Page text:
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Westminster Quarters striking six o'clock
The Westminster Quarters
is the most common name
for a melody used by a set of clock bell
to strike the hour. It is also known as
the Westminster Chimes, or the Cambridge
Chimes from its place of origin, the church of St
Mary the Great, Cambridge.
The melody consists of five different permutations
of four pitches in the key of
. The pitches
The permutations are:
- g 4, f 4, e4,
- e4, g 4, f 4,
- e4, f 4, g 4,
- g 4, e4, f 4,
- b3, f 4, g 4,
played as three crotchets
and a dotted minim
different sequence of these permutations is played at each
quarter-hour: one set at the first quarter, two sets at the half,
and so forth, as follows:
hour strike is followed by one strike for the number of the hour by
Big Ben (e3) (one strike for one o'clock, two
strikes for two o'clock, etc.).
||(4) (5) (1)
||(2) (3) (4) (5)
In other words, a cycle of five permutations, (1), (2), (3), (4),
(5), is repeated twice during the course of an hour. For a clock
chiming mechanism, this has the advantage that the mechanism that
trips the hammers need only store five sequences (1, 2, 3, 4, 5)
instead of ten. The mechanism then plays two complete sets of five
sequences for each complete hour. In musical terms, the first and
third quarters finish on the dominant
(B), whilst the second and fourth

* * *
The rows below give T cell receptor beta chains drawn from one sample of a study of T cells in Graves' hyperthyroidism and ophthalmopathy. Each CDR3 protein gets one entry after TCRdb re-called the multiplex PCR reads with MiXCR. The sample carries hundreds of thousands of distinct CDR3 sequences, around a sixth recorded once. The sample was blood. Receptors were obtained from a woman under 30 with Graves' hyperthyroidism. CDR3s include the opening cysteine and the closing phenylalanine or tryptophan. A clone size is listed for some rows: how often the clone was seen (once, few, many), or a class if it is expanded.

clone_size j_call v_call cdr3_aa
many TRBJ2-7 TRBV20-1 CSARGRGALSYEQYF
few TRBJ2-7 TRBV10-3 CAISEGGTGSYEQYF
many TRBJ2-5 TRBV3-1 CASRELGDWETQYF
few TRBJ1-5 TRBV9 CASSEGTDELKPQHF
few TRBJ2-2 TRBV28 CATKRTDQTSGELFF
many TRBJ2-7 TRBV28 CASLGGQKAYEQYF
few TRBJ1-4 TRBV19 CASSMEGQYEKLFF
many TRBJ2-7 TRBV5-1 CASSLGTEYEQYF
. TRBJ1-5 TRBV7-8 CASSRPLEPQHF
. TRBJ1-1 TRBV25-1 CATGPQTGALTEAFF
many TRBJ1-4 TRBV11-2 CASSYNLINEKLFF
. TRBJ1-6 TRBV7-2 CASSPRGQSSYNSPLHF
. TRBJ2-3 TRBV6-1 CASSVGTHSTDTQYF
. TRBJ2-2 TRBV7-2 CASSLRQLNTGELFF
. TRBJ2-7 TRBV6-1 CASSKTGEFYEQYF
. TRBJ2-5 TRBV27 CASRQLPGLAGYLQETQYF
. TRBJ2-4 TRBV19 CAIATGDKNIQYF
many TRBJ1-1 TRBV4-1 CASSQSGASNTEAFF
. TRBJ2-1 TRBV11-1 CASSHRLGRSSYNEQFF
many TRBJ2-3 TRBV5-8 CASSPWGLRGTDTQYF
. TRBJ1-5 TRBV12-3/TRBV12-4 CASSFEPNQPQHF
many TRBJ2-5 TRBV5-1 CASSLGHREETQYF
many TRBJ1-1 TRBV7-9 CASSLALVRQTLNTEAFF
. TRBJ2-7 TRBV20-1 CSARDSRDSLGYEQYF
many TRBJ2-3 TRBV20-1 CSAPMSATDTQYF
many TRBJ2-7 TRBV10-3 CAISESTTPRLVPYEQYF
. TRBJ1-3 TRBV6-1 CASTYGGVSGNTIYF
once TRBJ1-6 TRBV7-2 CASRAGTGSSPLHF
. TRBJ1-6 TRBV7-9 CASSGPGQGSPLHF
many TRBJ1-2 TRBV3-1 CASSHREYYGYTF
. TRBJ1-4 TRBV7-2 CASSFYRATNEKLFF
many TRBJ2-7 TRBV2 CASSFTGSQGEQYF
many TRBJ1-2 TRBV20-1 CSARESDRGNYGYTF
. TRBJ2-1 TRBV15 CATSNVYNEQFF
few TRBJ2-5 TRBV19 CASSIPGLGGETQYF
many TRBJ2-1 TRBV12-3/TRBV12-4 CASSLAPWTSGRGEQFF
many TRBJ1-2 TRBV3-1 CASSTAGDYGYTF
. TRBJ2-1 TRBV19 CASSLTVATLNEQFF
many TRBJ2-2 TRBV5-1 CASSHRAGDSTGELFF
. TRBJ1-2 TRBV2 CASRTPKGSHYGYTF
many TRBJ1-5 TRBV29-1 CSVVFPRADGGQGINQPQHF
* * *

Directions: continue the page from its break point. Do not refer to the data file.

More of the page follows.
quarters (the half and full hours) finish on the tonic
(E). This produces the very satisfying
musical effect that has contributed so much to the popularity of
This chime is traditionally, though unsubstantiatedly, believed to
be a set of variations on the four notes that make up the fifth and
sixth measures of "I know that my redeemer liveth" from Handel
. It was written in 1793
for a new clock in St Mary the Great, the University
Church in Cambridge.
There is some doubt over exactly who
composed it: Revd Dr Joseph Jowett, Regius Professor of
, was given the job, but he was probably assisted by
either Dr John Randall
(1715-99), who was the Professor of Music
from 1755, or his brilliant undergraduate pupil, William Crotch
mid-19th century the chime was adopted by the clock
tower at the Palace of Westminster (where Big
Ben hangs), whence its fame spread.
It is now
possibly the most commonly used chime for striking clocks
The chime is also used in some doorbells
and school bells
. Most Japanese and
Taiwanese schools play the chimes to signal the end and beginning
According to tradition, the tune has words: "O Lord our God/Be Thou
our guide/That by thy help/No foot may slide." An additional
rendering of the lyrics changes the third line: "O Lord our God/Be
Thou our guide/So by Thy power/No foot shall slide." A variation on
this, to the same tune, is sung at the end of a Brownie
meeting in the UK. "Oh Lord
our God/Thy children call/Grant us Thy peace/And bless us all".
According to an inscription in the clockroom of Big Ben, the lyrics
are "All through this hour/Lord, be my guide/And by Thy power/No
foot shall slide."
The melody of the Westminster Quarters has been used in many other
clocks. Among the musical works that make specific reference to the
- Louis Vierne, the French
organist-composer, quoted the tune repeatedly in his organ piece
Westminster. But his tune is slightly different from the
- A London Symphony, by
Ralph Vaughan Williams,